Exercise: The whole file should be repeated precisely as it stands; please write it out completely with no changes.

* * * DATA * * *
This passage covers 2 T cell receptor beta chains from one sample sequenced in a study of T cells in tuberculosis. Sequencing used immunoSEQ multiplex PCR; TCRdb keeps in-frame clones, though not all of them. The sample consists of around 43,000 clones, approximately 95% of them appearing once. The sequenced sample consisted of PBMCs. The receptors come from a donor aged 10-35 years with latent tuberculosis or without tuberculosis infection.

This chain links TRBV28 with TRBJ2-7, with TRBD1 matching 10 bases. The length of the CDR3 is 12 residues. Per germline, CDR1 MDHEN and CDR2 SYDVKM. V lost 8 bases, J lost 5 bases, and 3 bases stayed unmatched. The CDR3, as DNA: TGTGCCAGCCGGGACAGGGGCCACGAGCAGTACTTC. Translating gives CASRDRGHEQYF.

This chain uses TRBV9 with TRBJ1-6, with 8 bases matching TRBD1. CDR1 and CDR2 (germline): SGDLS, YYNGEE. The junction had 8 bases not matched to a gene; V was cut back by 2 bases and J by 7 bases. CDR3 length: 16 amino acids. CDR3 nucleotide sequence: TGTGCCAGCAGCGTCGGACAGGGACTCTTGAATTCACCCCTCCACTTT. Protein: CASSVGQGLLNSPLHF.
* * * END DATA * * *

This passage covers 2 T cell receptor beta chains from one sample sequenced in a study of T cells in tuberculosis. Sequencing used immunoSEQ multiplex PCR; TCRdb keeps in-frame clones, though not all of them. The sample consists of around 43,000 clones, approximately 95% of them appearing once. The sequenced sample consisted of PBMCs. The receptors come from a donor aged 10-35 years with latent tuberculosis or without tuberculosis infection.

This chain links TRBV28 with TRBJ2-7, with TRBD1 matching 10 bases. The length of the CDR3 is 12 residues. Per germline, CDR1 MDHEN and CDR2 SYDVKM. V lost 8 bases, J lost 5 bases, and 3 bases stayed unmatched. The CDR3, as DNA: TGTGCCAGCCGGGACAGGGGCCACGAGCAGTACTTC. Translating gives CASRDRGHEQYF.

This chain uses TRBV9 with TRBJ1-6, with 8 bases matching TRBD1. CDR1 and CDR2 (germline): SGDLS, YYNGEE. The junction had 8 bases not matched to a gene; V was cut back by 2 bases and J by 7 bases. CDR3 length: 16 amino acids. CDR3 nucleotide sequence: TGTGCCAGCAGCGTCGGACAGGGACTCTTGAATTCACCCCTCCACTTT. Protein: CASSVGQGLLNSPLHF.